Title: Something in Between
Pub: October 2016
Genre: Contemporary, Romance
Jasmine de los Santos has always done what’s expected of her and more. Smart, popular, star cheerleader and student, Jasmine is driven to do and be her best. But, her hopes and dreams are shattered when she learns she (along with the rest of her family) are undocumented.
She tries to make sense of herself and her new reality, all the while trying to make sense of the romance brewing between her and charmingly handsome, Royce Blakely.
Something in Between is a great contemporary romance. I don’t read that many because sometimes they’re too unbelievble. But, Something in Between makes me want to give them another shot.
It has the ups and downs or a teen romance backdropped against Jasmine’s startling reality that she and her family are undocumented.
The romance is swoony enough (but not so unbelievable). Royce is honestly so adorable and heartwarming. He has his own struggles, but doesn’t push them onto Jasmine unnecessarily (like his dyslexia). He’s well-rounded and doesn’t read as a charactiture. He has his strengths and weaknesses. I totally want a boyfriend like Royce ❤
Jasmine and Royce’s relationship felt very honest. They were both insecure and inexperiences, but willing to try their best.
Jasmine’s voice really came out. Her experiences and thoughts were intuitive to her understanding (and growing understanding) of the world around her and her new reality. She’s dealing with unsurmountable thoughts of shame, identity crisis, hopelessness and helplessness, and not believing she’s good enought (for Royce and for America).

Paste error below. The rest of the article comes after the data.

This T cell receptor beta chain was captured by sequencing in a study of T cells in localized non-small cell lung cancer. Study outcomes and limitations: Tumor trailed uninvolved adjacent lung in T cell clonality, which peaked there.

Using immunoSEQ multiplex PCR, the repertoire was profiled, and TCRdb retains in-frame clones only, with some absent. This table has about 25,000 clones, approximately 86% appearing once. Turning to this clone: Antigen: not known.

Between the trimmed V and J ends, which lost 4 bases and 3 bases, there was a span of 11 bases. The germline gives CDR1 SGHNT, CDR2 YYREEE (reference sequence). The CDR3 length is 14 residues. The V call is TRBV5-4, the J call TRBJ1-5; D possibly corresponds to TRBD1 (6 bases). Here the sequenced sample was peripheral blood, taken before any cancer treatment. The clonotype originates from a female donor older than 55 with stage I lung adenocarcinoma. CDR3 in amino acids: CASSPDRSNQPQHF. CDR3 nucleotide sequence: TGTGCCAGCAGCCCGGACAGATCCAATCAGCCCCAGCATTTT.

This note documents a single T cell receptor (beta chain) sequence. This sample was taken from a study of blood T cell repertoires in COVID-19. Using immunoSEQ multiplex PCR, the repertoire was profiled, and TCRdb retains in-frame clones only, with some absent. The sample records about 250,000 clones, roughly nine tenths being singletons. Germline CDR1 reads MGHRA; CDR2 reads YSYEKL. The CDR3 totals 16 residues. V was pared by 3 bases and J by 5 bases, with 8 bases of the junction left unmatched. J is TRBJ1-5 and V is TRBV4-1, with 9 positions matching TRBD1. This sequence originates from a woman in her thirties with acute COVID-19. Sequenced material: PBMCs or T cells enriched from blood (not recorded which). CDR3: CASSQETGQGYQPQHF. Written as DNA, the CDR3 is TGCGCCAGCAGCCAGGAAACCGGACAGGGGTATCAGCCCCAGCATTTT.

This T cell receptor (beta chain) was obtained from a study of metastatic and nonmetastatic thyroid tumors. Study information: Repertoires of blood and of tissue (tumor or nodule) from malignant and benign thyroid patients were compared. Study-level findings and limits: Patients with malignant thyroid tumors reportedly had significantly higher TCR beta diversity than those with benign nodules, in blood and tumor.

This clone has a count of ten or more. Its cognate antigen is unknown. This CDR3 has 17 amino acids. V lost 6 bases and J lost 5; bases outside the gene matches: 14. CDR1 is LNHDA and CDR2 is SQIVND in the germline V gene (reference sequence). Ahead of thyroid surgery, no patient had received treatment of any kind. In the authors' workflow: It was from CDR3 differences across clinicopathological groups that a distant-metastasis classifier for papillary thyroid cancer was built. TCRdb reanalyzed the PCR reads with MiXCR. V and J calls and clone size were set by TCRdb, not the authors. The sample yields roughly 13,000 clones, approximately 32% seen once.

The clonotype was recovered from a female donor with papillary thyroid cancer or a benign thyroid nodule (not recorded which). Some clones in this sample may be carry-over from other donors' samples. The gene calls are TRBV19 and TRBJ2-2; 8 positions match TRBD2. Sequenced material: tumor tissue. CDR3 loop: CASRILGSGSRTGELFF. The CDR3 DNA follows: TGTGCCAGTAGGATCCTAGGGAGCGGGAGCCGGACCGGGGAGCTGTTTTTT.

At the heart of it all, I’m amazed and grateful by how she was able to keep her head up over turbulent emotions and events and make her goals and dreams a reality.
I also liked that Jasmine and Royce get together early in the bok and the development of their relationship (the good and the bad) was shown. It was a Girl+Guy figuring out themselves and each other, and not the Guy gets the Girl in the end type of story.
On the politics. The political atmosphere is very well done and researched. The legalities and political atmosphere was introduced well and in an unconfusing way. Jasmine’s story is just one those experiences where you don’t know how it feels unless you live through it, but de la Cruz did a great job in not only bringing attention to the political and legal aspects, but to the personal ones as well. Being a first-gen (and second-gen) immigrant, let alone an undocumented immigrant, is a very alienating experience.
Definitely pick up this book. It’s subject matter is important and the romance is adorable. It’s weird to say, but I’m so thankful for this book.
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